Code:
    typedef vector<int> COLUMNS;
    vector<COLUMNS> rows;
    it's tested on nearly every major compiler out there. They bend over backwards to make it work even on the steaming pile of dog excrement that is vc6. And if you think boost is too difficult to use, maybe C++ isn't the language for you

    as for a vector of vectors, the problem with that is you can easily end up with a jagged vector ala

    [0, 1, 0, 2, 3, 4]
    [0, 1, 3, 4]
    [2, 3, 4]
    [0, 0, 1, 0, 2, 3, 4]
    "I saw a sign that said 'Drink Canada Dry', so I started"
    -- Brendan Behan

    Free Compiler: Visual C++ 2005 Express
    If you program in C++, you need Boost. You should also know how to use the Standard Library (STL). Want to make games? After reading this, I don't like WxWidgets anymore. Want to add some scripting to your App?

  8. #8
    Slave MadCow257's Avatar
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    here's a double vector example

    Code:
    #include <vector>
    #include <iostream>
    using namespace std;
    int main ()
    {
    	typedef vector<int> COLUMNS;
    	vector<COLUMNS> rows;
    	COLUMNS ex;
    	ex.push_back(15);
    	ex.push_back(10);
    	rows.push_back(ex);
    	cout << rows[0][1];
    }
    EDIT
    Completely unrelated wiz, but I'm building a railgun and it appears you're the god of them. So if you're interested or can give me some tips PM me
    Last edited by MadCow257; 03-05-2006 at 08:21 PM.

  9. #9
    Railgun God |Wiz|'s Avatar
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    ah, but compare

    Code:
    #include "boost/multi_array.hpp"
    #include <cassert>
    
    int 
    main () {
      // Create a 3D array that is 3 x 4 x 2
      typedef boost::multi_array<double, 3> array_type;
      typedef array_type::index index;
      array_type A(boost::extents[3][4][2]);
    
      // Assign values to the elements
      int values = 0;
      for(index i = 0; i != 3; ++i) 
        for(index j = 0; j != 4; ++j)
          for(index k = 0; k != 2; ++k)
            A[i][j][k] = values++;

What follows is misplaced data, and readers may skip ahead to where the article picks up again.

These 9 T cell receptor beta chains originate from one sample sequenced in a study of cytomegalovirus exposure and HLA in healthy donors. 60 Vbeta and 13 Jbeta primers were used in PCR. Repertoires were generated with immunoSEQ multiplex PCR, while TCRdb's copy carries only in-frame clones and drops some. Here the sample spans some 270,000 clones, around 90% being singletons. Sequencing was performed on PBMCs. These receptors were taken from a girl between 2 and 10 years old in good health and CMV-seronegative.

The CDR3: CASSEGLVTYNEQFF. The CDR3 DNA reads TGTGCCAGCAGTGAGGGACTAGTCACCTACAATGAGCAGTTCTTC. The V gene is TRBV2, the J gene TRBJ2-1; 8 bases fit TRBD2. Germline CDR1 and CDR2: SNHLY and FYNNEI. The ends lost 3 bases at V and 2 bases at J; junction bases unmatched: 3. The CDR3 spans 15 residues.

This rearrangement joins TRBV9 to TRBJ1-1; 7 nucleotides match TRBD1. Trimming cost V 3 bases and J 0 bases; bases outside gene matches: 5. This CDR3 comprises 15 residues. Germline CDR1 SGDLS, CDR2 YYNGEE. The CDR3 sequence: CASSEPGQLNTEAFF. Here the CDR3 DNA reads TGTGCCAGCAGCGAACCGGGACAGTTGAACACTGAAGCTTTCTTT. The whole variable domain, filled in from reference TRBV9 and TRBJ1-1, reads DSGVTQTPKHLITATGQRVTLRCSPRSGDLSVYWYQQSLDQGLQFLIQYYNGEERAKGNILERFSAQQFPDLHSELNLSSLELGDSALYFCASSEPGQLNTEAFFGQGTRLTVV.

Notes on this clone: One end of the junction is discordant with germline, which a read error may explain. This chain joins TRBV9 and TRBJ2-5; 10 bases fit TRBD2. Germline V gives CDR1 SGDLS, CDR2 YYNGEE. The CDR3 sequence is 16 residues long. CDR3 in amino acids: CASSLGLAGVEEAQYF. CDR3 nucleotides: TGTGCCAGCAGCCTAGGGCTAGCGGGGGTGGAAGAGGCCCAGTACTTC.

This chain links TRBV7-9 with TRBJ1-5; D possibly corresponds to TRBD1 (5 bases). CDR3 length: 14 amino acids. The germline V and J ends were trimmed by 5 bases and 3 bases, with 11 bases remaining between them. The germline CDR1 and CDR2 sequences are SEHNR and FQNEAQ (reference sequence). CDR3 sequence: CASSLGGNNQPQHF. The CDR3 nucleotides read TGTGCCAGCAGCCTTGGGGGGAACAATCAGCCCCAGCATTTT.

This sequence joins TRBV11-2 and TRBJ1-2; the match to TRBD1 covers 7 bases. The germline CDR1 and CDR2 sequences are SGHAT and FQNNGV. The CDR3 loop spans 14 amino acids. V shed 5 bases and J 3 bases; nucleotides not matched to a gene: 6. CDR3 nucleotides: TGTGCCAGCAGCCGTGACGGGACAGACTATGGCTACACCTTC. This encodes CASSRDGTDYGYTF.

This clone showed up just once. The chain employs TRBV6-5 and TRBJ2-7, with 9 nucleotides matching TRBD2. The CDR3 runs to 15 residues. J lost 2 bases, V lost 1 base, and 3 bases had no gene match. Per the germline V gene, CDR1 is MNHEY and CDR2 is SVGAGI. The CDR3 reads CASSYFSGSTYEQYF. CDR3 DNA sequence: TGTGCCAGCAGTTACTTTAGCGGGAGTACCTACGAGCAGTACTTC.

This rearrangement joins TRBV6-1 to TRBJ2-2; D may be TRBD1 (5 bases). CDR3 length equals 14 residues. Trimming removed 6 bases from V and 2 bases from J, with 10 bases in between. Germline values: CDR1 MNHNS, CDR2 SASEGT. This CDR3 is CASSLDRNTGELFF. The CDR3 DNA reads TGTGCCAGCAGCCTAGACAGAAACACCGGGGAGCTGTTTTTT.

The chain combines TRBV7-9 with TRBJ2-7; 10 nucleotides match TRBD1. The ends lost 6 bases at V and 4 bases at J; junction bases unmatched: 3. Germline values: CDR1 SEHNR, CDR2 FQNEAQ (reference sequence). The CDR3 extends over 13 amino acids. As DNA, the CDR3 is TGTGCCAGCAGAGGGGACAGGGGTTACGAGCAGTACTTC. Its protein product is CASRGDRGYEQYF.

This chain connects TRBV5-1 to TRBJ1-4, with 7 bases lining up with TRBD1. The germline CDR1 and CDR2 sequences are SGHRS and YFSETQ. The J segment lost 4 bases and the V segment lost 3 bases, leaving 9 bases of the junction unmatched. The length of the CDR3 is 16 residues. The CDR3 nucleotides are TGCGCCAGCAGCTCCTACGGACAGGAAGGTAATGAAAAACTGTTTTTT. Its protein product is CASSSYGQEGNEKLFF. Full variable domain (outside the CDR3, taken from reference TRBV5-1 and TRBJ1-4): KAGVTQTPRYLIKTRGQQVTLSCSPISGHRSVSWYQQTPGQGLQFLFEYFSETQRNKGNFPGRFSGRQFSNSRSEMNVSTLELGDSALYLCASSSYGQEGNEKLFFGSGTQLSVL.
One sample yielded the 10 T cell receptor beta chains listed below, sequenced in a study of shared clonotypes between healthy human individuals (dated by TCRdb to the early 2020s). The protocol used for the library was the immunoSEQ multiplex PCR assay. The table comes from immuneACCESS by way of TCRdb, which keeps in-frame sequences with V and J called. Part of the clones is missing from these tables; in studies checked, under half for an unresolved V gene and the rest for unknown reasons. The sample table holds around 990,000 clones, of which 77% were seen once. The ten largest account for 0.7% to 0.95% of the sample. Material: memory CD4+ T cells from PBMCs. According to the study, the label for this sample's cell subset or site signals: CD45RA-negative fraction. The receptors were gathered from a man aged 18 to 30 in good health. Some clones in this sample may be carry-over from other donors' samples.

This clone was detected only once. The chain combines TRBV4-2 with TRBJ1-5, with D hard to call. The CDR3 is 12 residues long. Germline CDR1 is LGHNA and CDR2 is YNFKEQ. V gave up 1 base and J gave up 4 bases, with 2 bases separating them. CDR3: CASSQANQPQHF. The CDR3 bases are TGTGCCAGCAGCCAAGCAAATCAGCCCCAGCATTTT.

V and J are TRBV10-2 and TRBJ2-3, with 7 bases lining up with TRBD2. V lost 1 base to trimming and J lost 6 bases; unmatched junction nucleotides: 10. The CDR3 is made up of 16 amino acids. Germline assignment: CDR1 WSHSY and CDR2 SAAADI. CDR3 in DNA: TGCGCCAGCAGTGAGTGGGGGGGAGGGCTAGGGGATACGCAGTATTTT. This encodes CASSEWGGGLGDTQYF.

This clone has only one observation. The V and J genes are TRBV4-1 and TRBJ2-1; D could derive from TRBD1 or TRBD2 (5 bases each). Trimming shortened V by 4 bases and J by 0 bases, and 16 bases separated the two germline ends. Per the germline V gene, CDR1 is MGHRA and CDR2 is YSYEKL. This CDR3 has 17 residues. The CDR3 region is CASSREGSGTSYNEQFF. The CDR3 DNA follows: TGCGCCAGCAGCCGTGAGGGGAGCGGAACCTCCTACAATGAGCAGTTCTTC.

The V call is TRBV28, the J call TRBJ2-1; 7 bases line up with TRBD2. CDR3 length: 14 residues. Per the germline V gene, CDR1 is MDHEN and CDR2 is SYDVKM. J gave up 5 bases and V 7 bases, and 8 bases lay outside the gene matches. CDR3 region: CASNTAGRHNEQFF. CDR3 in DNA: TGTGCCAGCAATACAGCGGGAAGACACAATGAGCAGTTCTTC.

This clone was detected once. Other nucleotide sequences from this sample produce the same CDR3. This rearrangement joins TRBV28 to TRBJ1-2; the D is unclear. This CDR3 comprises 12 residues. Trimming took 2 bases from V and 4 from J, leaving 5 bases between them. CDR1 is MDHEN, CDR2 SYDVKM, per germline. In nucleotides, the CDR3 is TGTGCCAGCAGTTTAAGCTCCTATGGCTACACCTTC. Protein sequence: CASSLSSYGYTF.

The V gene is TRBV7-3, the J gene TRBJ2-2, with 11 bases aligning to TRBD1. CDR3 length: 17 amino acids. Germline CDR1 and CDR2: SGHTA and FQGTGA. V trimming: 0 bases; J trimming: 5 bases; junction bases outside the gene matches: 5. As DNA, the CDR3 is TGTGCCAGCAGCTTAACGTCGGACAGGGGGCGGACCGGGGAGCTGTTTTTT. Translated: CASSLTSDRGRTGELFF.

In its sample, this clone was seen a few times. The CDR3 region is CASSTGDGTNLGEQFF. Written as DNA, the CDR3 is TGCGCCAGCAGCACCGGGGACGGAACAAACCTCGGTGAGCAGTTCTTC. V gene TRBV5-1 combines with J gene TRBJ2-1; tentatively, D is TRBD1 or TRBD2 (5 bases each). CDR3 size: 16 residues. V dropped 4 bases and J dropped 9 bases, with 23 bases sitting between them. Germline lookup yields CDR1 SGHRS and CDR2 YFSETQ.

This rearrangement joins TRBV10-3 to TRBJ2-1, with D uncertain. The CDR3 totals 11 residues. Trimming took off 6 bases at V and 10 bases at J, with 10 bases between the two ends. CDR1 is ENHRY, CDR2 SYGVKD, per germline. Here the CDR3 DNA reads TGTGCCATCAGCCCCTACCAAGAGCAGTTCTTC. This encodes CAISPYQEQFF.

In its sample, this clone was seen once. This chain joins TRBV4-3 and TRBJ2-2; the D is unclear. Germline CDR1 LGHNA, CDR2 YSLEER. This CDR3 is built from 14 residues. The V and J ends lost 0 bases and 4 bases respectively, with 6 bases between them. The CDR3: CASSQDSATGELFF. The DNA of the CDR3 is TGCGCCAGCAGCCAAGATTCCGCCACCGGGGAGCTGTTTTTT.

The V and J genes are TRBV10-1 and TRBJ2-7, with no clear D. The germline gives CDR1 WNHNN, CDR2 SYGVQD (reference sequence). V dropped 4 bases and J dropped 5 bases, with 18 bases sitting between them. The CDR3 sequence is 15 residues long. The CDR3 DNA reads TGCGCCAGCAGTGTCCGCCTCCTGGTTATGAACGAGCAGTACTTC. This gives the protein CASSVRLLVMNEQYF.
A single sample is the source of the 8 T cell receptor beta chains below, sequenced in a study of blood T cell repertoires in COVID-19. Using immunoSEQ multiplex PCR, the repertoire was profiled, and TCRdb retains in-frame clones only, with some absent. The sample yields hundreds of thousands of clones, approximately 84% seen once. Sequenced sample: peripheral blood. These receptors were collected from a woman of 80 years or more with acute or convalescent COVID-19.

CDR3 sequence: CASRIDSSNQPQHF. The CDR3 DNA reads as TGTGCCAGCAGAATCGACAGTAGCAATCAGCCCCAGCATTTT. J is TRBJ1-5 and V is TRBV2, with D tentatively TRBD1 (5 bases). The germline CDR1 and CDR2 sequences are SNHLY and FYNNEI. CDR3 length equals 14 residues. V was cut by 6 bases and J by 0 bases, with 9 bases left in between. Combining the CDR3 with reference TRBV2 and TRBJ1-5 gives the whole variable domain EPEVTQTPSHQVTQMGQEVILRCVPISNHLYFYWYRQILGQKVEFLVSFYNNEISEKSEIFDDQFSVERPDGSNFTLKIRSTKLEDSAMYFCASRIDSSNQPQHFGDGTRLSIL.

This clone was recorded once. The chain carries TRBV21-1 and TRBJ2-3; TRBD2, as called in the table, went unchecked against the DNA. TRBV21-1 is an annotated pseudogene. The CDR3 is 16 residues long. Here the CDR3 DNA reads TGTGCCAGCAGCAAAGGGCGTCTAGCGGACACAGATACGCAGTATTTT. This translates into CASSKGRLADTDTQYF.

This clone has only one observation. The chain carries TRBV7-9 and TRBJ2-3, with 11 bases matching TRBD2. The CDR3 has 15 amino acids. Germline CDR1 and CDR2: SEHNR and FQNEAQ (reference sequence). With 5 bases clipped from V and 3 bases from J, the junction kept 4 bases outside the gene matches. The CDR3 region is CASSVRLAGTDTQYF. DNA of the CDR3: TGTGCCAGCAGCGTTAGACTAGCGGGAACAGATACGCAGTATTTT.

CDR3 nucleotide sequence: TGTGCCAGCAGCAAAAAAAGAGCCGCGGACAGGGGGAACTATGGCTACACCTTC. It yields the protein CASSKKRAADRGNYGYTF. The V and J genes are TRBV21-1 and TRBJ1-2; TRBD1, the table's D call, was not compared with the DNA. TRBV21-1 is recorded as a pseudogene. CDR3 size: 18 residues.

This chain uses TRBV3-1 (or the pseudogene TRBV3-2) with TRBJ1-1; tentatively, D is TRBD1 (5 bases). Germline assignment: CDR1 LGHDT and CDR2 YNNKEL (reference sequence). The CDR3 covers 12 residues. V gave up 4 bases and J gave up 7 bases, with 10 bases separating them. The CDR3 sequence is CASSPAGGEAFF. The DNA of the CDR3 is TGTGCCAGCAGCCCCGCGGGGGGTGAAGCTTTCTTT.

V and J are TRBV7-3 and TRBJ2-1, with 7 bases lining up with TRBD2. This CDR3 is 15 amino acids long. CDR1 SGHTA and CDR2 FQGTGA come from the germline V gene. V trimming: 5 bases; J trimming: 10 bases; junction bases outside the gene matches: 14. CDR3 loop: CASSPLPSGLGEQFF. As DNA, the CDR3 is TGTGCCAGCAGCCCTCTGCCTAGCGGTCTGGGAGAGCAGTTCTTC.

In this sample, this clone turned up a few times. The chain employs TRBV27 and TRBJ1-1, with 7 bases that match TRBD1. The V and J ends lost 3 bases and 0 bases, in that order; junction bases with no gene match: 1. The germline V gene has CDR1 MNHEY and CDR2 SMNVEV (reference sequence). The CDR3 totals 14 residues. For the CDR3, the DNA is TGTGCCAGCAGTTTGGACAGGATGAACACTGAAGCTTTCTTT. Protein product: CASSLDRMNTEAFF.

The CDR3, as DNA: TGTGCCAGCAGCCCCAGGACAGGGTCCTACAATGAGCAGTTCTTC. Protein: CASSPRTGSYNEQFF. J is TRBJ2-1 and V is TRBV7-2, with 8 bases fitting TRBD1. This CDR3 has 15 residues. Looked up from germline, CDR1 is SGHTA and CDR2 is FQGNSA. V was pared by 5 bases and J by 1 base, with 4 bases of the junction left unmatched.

// Verify values
      int verify = 0;
      for(index i = 0; i != 3; ++i) 
        for(index j = 0; j != 4; ++j)
          for(index k = 0; k != 2; ++k)
            assert(A[i][j][k] == verify++);
    
      return 0;
    }
    to

    Code:
    #include <vector>
    #include <iostream>
    using namespace std;
    int main ()
    {
    	typedef vector<int> COLUMNS;
    	vector<COLUMNS> rows;
    	COLUMNS ex;
    	ex.push_back(15);
    	ex.push_back(10);
    	rows.push_back(ex);
    	cout << rows[0][1];
    }
    .

    It's like OpenGL vs. DirectX - they do the same thing, but would you rather write 13 lines of code or 26 lines of code?

    Think it over.

  10. #10
    semi-colon generator ChaosEngine's Avatar
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    Angry

    They do not do the same thing.
    with the boost version you end up with a completely populated 3 dimensional array.

    with the vector of vectors you end up with
    [[15, 10]]

    to do the same as the boost version you need to write
    Code:
    	typedef vector<int> COLUMNS;
    	typedef vector<COLUMNS> Matrix2D;
    	typedef vector<Matrix2D> Matrix3D;
    
            Matrix3D mat3;
    	int values = 0;
    	for(index i = 0; i != 3; ++i) 
    	{
            	Matrix2D mat2;
    		for(index j = 0; j != 4; ++j)
    		{
    			COLUMNS ex;
    			for(index k = 0; k != 2; ++k)
    			{
    				ex.push_back(values++);
    			}
    			mat2.push_back(ex);
    		}
    		mat3.push_back(mat2);
    	}
    so let's see, it's also roughly 13 lines (not counting {}), but the vector of vector of vectors version does a huge amount of copying temporaries, not to mention it has a clumsy error prone interface.

    Think it over. I know which one I'd pick.
    "I saw a sign that said 'Drink Canada Dry', so I started"
    -- Brendan Behan

    Free Compiler: Visual C++ 2005 Express